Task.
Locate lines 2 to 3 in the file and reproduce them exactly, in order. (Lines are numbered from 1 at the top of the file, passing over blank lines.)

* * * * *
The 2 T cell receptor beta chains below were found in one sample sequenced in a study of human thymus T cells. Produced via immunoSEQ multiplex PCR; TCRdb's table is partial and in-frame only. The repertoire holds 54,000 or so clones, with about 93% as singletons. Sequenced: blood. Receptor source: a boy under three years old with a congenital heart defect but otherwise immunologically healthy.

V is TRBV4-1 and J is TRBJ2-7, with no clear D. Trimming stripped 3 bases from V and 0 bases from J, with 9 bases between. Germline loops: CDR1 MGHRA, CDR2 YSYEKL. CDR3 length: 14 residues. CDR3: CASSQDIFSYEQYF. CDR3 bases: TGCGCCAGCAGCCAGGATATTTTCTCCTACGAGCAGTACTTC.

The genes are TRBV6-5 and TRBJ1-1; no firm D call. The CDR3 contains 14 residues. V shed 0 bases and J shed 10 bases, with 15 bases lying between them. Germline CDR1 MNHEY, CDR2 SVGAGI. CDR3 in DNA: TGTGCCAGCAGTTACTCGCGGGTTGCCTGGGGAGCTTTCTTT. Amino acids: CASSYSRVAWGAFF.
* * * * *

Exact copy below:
V is TRBV4-1 and J is TRBJ2-7, with no clear D. Trimming stripped 3 bases from V and 0 bases from J, with 9 bases between. Germline loops: CDR1 MGHRA, CDR2 YSYEKL. CDR3 length: 14 residues. CDR3: CASSQDIFSYEQYF. CDR3 bases: TGCGCCAGCAGCCAGGATATTTTCTCCTACGAGCAGTACTTC.

The genes are TRBV6-5 and TRBJ1-1; no firm D call. The CDR3 contains 14 residues. V shed 0 bases and J shed 10 bases, with 15 bases lying between them. Germline CDR1 MNHEY, CDR2 SVGAGI. CDR3 in DNA: TGTGCCAGCAGTTACTCGCGGGTTGCCTGGGGAGCTTTCTTT. Amino acids: CASSYSRVAWGAFF.